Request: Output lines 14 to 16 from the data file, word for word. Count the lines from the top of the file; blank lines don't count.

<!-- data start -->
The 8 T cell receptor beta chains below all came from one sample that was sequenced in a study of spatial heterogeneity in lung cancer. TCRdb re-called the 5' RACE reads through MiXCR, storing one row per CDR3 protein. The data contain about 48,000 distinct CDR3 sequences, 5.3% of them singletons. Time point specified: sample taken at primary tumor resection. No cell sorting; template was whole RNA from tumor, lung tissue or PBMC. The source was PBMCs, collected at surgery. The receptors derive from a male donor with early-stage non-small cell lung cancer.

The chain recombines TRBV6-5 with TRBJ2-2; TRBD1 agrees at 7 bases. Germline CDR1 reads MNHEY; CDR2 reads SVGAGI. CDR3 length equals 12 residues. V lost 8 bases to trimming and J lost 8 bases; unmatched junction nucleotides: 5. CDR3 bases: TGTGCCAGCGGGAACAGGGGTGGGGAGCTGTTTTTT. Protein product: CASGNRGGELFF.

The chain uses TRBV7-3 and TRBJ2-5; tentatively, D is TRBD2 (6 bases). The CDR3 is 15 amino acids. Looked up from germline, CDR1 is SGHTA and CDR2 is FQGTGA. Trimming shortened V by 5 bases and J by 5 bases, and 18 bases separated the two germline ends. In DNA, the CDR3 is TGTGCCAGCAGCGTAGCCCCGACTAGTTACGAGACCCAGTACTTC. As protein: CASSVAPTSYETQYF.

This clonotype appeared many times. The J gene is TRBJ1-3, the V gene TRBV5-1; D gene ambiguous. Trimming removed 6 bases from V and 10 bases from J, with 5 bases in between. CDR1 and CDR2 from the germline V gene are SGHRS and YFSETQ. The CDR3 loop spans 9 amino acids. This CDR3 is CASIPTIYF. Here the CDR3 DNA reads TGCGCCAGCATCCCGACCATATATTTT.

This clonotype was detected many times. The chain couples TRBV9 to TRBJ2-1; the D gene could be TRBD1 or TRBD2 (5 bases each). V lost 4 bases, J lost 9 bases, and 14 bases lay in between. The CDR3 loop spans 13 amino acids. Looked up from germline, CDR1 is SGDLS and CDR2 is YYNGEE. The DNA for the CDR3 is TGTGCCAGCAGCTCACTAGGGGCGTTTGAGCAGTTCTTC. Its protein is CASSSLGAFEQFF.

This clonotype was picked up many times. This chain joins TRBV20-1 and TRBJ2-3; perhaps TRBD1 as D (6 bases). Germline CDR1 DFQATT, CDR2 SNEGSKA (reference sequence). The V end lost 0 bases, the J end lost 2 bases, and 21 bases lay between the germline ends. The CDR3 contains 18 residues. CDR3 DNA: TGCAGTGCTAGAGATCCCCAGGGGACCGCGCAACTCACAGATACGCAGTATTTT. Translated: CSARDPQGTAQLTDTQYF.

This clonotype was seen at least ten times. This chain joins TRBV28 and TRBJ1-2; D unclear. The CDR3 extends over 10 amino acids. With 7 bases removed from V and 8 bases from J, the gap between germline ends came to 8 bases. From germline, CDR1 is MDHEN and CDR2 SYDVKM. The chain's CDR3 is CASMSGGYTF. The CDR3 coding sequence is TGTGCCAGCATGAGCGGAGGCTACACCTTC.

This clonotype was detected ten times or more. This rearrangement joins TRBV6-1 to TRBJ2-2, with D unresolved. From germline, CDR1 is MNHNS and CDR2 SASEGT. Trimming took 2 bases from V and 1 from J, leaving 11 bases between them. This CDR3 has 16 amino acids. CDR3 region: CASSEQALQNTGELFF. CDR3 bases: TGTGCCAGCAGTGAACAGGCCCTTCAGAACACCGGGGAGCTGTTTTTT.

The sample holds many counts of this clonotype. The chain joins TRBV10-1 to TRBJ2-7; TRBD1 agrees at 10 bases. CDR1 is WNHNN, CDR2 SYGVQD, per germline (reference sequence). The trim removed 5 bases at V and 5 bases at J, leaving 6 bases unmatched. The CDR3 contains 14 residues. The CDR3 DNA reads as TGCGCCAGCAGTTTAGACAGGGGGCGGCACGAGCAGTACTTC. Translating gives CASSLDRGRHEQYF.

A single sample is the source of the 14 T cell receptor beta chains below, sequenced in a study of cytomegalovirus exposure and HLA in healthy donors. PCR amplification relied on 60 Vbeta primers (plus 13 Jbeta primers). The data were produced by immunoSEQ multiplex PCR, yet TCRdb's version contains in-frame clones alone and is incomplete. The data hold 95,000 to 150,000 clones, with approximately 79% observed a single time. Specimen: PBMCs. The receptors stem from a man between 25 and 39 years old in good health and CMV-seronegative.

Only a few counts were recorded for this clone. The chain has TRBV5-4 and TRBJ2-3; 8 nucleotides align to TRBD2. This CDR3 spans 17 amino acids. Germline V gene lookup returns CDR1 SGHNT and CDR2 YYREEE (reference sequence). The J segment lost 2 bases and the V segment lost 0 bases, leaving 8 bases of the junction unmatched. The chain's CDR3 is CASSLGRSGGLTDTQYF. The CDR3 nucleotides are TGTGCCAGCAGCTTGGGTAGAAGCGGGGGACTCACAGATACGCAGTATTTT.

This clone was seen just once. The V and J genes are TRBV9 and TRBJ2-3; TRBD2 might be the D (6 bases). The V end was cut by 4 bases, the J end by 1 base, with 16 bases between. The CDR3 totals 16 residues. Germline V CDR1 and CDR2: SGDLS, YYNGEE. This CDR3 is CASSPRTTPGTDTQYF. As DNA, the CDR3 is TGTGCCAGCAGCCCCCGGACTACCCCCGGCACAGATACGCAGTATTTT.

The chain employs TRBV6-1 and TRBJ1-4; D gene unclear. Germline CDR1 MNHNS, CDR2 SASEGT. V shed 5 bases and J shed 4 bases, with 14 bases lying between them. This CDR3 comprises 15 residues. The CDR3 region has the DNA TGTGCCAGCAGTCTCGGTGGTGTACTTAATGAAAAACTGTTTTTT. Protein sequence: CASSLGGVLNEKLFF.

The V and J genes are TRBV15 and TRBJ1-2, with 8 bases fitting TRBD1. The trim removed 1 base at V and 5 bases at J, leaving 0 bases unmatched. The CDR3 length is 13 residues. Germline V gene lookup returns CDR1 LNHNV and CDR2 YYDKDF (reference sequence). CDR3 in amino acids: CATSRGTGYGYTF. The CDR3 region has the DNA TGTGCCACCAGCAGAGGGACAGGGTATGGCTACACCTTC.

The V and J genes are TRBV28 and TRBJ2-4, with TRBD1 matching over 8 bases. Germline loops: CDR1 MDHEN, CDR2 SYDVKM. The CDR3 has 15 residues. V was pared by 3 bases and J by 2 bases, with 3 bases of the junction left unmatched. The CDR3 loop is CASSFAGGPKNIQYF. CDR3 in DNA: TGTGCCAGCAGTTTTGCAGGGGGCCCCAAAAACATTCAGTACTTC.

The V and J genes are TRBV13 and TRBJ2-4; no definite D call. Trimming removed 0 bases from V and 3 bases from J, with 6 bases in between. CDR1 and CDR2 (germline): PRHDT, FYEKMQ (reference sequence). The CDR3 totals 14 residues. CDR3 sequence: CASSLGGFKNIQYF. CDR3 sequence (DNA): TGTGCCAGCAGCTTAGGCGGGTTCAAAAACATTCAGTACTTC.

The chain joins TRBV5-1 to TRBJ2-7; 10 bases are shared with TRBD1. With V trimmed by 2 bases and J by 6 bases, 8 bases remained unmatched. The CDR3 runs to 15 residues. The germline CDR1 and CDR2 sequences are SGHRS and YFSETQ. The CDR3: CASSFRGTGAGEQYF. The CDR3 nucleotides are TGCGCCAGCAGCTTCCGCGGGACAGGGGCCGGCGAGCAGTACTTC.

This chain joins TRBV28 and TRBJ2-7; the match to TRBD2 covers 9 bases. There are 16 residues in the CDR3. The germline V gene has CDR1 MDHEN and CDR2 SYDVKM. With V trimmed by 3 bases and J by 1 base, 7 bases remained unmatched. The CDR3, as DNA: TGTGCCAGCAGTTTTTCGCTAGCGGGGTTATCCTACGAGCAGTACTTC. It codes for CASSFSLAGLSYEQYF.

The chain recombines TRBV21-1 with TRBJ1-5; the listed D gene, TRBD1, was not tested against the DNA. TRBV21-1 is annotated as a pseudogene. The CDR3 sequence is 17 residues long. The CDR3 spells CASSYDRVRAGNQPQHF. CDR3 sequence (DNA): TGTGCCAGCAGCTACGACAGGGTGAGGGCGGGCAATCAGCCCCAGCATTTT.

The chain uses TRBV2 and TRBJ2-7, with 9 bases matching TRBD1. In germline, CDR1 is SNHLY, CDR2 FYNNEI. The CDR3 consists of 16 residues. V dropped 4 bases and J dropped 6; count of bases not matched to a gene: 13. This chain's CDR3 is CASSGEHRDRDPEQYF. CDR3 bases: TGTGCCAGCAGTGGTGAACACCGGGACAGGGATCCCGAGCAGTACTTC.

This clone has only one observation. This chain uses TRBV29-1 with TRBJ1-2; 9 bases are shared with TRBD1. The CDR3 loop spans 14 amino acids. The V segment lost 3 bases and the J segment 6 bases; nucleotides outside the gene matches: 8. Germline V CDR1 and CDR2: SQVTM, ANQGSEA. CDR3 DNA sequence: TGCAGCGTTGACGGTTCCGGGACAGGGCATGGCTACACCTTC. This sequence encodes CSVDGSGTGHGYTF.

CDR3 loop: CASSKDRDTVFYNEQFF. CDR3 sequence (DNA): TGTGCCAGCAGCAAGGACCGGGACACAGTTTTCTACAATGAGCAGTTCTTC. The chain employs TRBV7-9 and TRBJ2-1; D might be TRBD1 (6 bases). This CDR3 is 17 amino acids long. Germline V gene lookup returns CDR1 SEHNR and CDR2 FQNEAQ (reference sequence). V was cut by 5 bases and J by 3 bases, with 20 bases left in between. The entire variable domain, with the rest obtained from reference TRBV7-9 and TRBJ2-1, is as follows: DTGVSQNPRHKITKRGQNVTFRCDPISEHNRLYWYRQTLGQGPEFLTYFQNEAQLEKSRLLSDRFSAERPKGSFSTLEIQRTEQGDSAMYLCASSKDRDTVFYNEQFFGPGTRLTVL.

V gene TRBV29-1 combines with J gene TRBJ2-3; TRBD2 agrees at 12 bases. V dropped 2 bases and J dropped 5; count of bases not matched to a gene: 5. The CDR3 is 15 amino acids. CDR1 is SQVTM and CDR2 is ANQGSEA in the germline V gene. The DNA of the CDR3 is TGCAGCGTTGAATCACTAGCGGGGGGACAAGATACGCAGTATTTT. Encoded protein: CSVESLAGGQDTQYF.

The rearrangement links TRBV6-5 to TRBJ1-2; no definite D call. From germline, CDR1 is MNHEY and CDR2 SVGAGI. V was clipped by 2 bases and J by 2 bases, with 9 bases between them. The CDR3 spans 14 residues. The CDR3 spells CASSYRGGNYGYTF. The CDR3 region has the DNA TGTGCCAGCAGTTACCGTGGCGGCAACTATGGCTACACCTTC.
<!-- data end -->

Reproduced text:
The V and J genes are TRBV15 and TRBJ1-2, with 8 bases fitting TRBD1. The trim removed 1 base at V and 5 bases at J, leaving 0 bases unmatched. The CDR3 length is 13 residues. Germline V gene lookup returns CDR1 LNHNV and CDR2 YYDKDF (reference sequence). CDR3 in amino acids: CATSRGTGYGYTF. The CDR3 region has the DNA TGTGCCACCAGCAGAGGGACAGGGTATGGCTACACCTTC.

The V and J genes are TRBV28 and TRBJ2-4, with TRBD1 matching over 8 bases. Germline loops: CDR1 MDHEN, CDR2 SYDVKM. The CDR3 has 15 residues. V was pared by 3 bases and J by 2 bases, with 3 bases of the junction left unmatched. The CDR3 loop is CASSFAGGPKNIQYF. CDR3 in DNA: TGTGCCAGCAGTTTTGCAGGGGGCCCCAAAAACATTCAGTACTTC.

The V and J genes are TRBV13 and TRBJ2-4; no definite D call. Trimming removed 0 bases from V and 3 bases from J, with 6 bases in between. CDR1 and CDR2 (germline): PRHDT, FYEKMQ (reference sequence). The CDR3 totals 14 residues. CDR3 sequence: CASSLGGFKNIQYF. CDR3 sequence (DNA): TGTGCCAGCAGCTTAGGCGGGTTCAAAAACATTCAGTACTTC.